United States

Xenophon Kalamatiano

Xenophon Dmitrivich Kalamatiano was an American businessman in pre- and early-Revolutionary Russia. By some accounts, he agreed to report back to the Wilson administration on developments in the country as early as 1914 and, then, in late 1917 began doing intelligence work for the State Department at the behest of Consul General Maddin Summers. In less than a year of work, he built a network of approximately 30 agents, a not unimpressive feat.

Kalamatiano was arrested -- and his agent net rolled up -- by the Soviets in September 1918 in the wake of the unraveling of the so-called Lockhart Plot and Dora Kaplan's attempted assassination of Lenin. After being tried and sentenced to death, he was released in August 1921, along with other Americans being held by the Soviets, in exchange for the beginning of aid from the American Relief Administration. Upon his return to the United States, Kalamatiano was paid off and released back into civilian life. He became a language professor at his alma mater, Culver Military Academy, in Indiana. He died in November 1923.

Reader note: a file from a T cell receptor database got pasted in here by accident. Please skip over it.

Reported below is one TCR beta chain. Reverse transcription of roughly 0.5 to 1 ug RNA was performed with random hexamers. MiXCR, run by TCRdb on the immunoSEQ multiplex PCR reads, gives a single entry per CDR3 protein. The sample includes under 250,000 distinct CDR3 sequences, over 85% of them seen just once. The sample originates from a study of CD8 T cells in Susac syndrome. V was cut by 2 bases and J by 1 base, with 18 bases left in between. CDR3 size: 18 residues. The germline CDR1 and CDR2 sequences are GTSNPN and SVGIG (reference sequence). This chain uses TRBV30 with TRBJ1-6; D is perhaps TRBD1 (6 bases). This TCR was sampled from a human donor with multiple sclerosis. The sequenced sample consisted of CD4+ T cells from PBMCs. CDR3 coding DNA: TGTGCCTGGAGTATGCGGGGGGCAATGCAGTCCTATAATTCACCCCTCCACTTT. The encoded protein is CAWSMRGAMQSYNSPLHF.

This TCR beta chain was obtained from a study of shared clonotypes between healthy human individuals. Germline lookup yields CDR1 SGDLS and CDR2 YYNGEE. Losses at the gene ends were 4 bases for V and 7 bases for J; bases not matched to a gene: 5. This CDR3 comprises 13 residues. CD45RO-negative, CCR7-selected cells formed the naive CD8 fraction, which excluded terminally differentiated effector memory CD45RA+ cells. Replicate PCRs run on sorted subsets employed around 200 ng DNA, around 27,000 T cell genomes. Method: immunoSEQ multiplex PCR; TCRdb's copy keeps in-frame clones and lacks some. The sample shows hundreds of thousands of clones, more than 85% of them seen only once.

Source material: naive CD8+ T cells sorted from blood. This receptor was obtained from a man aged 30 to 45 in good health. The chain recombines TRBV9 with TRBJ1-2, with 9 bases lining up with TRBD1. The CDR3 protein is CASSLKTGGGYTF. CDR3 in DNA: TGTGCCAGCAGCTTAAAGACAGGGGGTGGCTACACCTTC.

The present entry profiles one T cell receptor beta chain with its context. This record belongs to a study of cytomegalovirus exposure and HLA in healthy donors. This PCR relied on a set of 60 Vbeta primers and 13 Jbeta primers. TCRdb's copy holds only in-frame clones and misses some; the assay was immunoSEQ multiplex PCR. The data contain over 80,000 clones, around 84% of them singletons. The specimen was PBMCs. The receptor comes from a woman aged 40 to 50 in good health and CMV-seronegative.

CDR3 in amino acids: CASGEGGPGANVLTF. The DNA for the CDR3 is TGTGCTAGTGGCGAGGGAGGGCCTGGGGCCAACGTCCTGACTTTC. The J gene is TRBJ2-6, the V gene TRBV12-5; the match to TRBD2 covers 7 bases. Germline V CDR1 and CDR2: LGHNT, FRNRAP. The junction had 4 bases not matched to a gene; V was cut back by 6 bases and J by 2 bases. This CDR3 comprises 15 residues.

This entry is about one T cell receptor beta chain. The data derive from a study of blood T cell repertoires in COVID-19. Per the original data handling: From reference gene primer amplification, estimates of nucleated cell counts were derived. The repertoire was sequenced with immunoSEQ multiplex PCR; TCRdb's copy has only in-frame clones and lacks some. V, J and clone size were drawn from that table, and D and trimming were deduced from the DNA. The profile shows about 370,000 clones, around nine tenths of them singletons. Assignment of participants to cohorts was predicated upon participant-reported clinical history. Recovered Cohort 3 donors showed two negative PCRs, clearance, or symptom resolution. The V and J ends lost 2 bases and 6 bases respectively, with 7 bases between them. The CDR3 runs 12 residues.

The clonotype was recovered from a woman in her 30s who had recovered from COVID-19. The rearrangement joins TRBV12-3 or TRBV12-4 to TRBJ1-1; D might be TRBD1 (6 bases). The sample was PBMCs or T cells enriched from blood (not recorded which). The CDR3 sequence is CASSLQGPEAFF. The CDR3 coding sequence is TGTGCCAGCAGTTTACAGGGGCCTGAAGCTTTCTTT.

Brown, F.C. "Xenophon Kalamatiano: America's 'Ace of Spies.'" Naval Intelligence Professionals Quarterly 12, no. 4 (Oct. 1996): 1-3.

This is a brief, factual account. It is unfootnoted but, nonetheless, is reasonably accurate (even if the author does place Culver Academy in Illinois). If your interest in the subject is limited, this is probably the article to read.

Corson, William R., and Robert T. Crowley. The New KGB: Engine of Soviet Power. New York: Morrow, 1985.

According to Foglesong, I&NS 6.1/180/fn.2, this work provides an account of the Kalamatiano case at pages 47-64. However, Foglesong is unimpressed by the authors' presentation. He says that their "largely undocumented tale includes glaring factual errors, makes assertions which are contradicted by records of the case, and involves a great deal of creative writing."

Foglesong, David S. "Xenophon Kalamatiano: An American Spy in Revolutionary Russia?" Intelligence and National Security 6, no. 1 (Jan. 1991): 154-195.

See the author's extensive references to Russian-language (fn. 1) and English-language accounts (fn. 2) of the Kalamatiano case. Foglesong also discusses Kalamatiano in his America's War Against Bolshevism: United States Intervention in the Russian Civil War, 1917-1920 (Chapel Hill, NC: University of North Carolina Press, 1995), 114-123.

Mahoney, Harry Thayer. "The Saga of Xenophon Dmitrivich Kalamatiano." International Journal of Intelligence and Counterintelligence 8, no. 2 (Summer 1995): 179-201.

Spence, Richard B. "The Tragic Fate of Kalamatiano: America's Man in Moscow." International Journal of Intelligence and Counterintelligence 12, no. 3 (Fall 1999): 346-374.

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